I received a complimentary copy of “Lost on the Water” direct from the author D.G. Driver in exchange for an honest review. I did not receive compensation for my opinions or thoughts shared herein.

Rainbow Digital Clip Art Washi Tape made by The Paper Pegasus. Purchased on Etsy by Jorie and used with permission.

Finding an entry of #YAFantasy during #ReviewPit:

When I first learnt of the #bookishTwitter event #ReviewPit, I honestly wasn’t sure what to expect – I keep a watchful eye on twitterverse events where writers are seeking betareaders or where authors are seeking publication (ie. #PitchWars, etc) as I generally find #newtomeauthors this way and I do like to champion the writers who are on their path towards becoming published as this is something I can personally relate to as I’m a writer whose currently moonlighting as a book blogger and joyful tweeter! It is lovely to reach out into the Indie community on Twitter and continue to seek out the stories I desire to be reading. Ever since I first started blogging here at Jorie Loves A Story, I’ve had an eye out for Indie Press, Publishers and the writers who are seeking alternative publication – either through the Indie side of publishing directly through established publishers and press; or through Small Trade publishers or taking the full-Indie route into Self-Publishing or Hybrid publishing options.

This is what made #ReviewPit such a keen event for me – I decided to just jump into it and see what I would find. It is run similar to other events where you get a pitch about a story and you are given a clue of a nod towards its genre of interest. I quite literally had such a wicked joy just scrolling through all the lovelies being offered, I wasn’t entirely sure how many would be available to receive as print editions for review but I decided to give myself the chance to just seek out the authors first and request which ones were available lateron.

Lost on the Water appealled to me on different levels of interest as I felt this could become a beautiful coming-of age story-line with a backdrop which involved a speculative tale of involving either a singular ghost or different kinds of ghosts therein.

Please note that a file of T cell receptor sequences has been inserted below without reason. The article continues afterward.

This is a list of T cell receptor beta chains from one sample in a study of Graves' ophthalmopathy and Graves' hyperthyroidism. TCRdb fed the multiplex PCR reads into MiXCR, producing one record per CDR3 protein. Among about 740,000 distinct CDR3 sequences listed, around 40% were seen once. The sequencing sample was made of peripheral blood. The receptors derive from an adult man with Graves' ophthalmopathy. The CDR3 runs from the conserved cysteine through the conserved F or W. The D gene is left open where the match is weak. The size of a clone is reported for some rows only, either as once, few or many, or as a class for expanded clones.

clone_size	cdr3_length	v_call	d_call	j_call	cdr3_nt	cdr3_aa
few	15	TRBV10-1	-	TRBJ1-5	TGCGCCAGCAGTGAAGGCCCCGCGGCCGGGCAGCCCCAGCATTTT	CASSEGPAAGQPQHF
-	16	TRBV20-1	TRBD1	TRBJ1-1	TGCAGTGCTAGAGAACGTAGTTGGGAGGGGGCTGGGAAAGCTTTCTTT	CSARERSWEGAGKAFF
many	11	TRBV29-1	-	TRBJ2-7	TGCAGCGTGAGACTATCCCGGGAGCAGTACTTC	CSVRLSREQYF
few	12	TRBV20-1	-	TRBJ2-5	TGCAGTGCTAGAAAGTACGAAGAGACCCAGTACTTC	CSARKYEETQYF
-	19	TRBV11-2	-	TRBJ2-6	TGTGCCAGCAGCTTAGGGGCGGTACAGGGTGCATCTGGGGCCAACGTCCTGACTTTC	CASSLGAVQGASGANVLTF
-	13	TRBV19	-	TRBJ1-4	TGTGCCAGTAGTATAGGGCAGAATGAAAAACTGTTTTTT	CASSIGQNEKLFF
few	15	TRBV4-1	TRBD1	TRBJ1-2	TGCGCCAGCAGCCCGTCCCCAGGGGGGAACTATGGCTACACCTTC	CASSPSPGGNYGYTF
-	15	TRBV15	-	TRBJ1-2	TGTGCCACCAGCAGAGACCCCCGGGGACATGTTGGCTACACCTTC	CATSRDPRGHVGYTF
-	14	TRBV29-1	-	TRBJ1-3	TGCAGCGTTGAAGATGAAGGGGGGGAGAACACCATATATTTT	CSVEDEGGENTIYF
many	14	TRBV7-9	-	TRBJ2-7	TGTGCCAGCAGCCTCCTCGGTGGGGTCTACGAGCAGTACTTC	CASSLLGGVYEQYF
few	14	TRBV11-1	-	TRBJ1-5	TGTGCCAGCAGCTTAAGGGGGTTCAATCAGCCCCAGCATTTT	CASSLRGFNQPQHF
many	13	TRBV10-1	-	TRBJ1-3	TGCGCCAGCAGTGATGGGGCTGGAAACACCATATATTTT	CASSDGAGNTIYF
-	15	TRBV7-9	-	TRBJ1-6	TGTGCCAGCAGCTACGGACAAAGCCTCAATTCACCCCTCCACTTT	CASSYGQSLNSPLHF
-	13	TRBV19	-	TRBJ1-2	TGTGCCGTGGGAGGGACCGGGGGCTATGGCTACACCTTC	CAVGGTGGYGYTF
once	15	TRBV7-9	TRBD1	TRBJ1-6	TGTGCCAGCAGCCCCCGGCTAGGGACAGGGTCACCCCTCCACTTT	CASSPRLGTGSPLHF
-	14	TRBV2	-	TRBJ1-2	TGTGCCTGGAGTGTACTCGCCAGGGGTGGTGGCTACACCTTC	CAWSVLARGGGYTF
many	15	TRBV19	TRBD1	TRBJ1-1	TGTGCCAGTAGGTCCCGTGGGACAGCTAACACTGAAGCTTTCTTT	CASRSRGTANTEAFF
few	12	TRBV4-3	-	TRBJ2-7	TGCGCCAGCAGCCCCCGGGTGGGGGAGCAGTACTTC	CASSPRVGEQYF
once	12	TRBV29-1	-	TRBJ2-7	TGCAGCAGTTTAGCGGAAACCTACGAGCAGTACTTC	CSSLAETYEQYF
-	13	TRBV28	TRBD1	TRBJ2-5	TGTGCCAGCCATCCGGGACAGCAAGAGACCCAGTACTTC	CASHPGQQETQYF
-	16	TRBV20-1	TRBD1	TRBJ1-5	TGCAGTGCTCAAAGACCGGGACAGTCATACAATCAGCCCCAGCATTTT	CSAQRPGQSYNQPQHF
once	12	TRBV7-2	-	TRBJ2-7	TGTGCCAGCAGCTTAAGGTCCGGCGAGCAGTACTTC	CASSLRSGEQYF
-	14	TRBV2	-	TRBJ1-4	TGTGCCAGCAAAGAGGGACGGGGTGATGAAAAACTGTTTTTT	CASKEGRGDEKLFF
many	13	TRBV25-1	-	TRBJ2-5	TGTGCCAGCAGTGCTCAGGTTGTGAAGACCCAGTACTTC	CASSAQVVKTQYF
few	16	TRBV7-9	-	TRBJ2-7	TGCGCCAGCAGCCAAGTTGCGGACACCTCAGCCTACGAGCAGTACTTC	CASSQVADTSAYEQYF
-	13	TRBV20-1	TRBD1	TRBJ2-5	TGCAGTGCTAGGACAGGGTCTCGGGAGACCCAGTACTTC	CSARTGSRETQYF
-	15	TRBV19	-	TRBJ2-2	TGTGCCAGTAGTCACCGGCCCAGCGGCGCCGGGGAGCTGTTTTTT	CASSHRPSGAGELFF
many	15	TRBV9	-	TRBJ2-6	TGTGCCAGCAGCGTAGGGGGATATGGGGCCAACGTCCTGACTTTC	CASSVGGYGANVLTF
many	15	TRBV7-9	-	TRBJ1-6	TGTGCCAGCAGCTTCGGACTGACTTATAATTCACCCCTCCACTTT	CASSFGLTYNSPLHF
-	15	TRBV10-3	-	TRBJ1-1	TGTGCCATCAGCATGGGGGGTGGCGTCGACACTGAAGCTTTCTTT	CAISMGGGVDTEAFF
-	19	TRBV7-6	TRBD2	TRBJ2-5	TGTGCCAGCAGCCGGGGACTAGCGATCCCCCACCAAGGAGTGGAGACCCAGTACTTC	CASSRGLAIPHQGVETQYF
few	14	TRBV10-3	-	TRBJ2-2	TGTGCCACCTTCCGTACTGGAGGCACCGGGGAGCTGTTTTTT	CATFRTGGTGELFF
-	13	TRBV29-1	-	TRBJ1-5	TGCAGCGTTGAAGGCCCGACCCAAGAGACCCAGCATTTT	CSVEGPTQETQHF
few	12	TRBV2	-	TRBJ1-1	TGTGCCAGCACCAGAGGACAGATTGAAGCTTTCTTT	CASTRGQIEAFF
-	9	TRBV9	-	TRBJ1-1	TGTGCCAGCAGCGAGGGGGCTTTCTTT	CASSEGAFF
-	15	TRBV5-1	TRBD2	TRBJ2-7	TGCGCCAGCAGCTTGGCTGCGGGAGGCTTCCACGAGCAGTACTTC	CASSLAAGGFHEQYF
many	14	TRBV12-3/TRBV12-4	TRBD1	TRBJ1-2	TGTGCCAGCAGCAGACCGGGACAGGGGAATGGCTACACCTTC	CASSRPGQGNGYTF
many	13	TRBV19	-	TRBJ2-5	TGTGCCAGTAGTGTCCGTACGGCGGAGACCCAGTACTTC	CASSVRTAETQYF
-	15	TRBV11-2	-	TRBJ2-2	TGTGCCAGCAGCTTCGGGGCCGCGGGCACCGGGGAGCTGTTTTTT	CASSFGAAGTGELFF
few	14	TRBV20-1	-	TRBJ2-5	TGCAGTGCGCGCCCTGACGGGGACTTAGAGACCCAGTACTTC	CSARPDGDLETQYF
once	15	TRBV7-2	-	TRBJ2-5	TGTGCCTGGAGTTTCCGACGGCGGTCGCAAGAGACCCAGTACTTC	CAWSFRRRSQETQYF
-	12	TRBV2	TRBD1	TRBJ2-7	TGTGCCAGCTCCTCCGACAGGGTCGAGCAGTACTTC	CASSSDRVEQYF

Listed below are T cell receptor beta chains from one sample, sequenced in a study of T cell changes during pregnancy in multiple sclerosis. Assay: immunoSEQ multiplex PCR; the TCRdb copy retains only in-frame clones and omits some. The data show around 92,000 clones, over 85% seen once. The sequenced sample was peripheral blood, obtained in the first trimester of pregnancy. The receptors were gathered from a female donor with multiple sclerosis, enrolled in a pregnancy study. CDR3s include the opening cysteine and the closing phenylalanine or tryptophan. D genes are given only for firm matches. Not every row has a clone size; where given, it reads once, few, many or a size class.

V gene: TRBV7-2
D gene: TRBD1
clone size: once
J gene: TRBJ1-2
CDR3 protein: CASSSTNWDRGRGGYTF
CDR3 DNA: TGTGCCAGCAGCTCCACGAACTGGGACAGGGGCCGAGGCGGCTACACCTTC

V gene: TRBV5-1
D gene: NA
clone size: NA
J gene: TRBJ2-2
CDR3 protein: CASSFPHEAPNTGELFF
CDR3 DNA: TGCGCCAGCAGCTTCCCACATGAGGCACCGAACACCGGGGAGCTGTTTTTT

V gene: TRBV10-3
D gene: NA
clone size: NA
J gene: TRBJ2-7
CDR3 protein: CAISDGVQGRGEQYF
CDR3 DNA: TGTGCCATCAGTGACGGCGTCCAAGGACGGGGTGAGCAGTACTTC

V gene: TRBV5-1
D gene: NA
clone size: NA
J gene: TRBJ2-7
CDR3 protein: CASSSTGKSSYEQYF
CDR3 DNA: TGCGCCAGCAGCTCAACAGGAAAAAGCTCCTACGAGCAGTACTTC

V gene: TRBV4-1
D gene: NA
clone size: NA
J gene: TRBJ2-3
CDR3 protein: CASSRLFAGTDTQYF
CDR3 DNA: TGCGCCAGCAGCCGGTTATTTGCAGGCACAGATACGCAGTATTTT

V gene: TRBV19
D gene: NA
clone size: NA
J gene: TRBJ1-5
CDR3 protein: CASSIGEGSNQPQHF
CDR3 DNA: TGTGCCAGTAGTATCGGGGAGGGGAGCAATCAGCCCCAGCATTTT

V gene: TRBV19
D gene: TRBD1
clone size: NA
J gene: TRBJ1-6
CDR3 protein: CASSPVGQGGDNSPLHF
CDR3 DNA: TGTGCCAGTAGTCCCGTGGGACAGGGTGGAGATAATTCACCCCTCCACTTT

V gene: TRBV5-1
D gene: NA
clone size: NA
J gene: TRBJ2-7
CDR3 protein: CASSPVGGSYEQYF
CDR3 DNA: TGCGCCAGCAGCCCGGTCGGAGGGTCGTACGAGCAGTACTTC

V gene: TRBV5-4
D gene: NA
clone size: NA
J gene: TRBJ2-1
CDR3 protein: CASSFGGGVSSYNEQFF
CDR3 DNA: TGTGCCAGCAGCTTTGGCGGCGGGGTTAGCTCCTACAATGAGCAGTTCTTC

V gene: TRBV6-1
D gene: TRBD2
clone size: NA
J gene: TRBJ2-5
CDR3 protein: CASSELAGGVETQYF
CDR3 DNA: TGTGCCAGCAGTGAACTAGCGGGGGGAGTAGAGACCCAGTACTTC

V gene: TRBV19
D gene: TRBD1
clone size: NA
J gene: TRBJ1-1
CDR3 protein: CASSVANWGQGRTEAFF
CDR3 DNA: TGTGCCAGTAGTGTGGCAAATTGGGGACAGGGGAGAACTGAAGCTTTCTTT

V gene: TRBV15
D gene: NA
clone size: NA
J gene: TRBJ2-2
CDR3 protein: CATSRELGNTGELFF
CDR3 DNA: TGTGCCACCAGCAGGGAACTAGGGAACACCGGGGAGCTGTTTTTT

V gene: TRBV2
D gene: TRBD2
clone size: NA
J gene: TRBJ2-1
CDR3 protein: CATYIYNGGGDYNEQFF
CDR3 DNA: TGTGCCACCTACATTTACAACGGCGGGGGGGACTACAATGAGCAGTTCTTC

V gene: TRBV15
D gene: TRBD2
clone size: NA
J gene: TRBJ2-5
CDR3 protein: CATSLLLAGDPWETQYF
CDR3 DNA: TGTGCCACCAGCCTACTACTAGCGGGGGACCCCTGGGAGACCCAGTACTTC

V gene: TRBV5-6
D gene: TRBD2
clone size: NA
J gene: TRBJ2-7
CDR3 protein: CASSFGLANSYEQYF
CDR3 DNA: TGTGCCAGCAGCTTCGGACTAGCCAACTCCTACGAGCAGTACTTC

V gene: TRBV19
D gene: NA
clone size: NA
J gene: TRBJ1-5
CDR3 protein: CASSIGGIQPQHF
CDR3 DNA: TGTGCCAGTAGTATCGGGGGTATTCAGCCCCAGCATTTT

Rainbow Digital Clip Art Washi Tape made by The Paper Pegasus. Purchased on Etsy by Jorie and used with permission.

#EnterTheFantastic with #WyrdAndWonder as #JorieReads | Book Review of “Lost on the Water” by D.G. DriverLost on the Water
Subtitle: A Ghost Story
by D.G. Driver
Source: #ReviewPit Author, Direct from Author

One girl's daring adventure turns into a long frightful night lost on the water.

Forced to leave the California beach behind to spend the summer with her grandma in rural Tennessee, Dannie is certain this will be the most boring summer of her life. Things start looking up when a group of local kids, mistaking her short hair and boyish figure, invite her on their 'no girls allowed' overnight kayaking trip. Obviously, her grandma refuses to let her go. But Dannie suspects the real reason is that the woman is afraid of the lake, only she won't tell Dannie why.

Longing for freedom and adventure, Dannie finds an old rowboat hidden behind the shed and sneaks off on her own to catch up to her new friends. It seems like a simple solution ... until everything goes wrong.

Dannie soon discovers this lake is more than just vast. It's full of danger, family secrets, and ghosts.

Places to find the book:

Add to LibraryThing

ISBN: 978-1680466553

Genres: Fantasy Fiction, Ghost Story, LGBTQIA Fiction, Paranormal Suspense, Thriller, YA Fantasy, Young Adult Fiction


Published by Fire & Ice Young Adult Books

on 21st June, 2018

Format: Trade Paperback

Pages: 208

Published by: Fire and Ice YA Books (@FireIceYABooks)
an imprint of Melange Books LLC

Formats Available: Trade Paperback and Ebook

Converse via: #LostOnTheWater + #DGDriver as well as #YAFantasy #GhostStory and #YALit
alternatives #iReadYA, #ParanormalFantasy or #Paranormal #Fantasy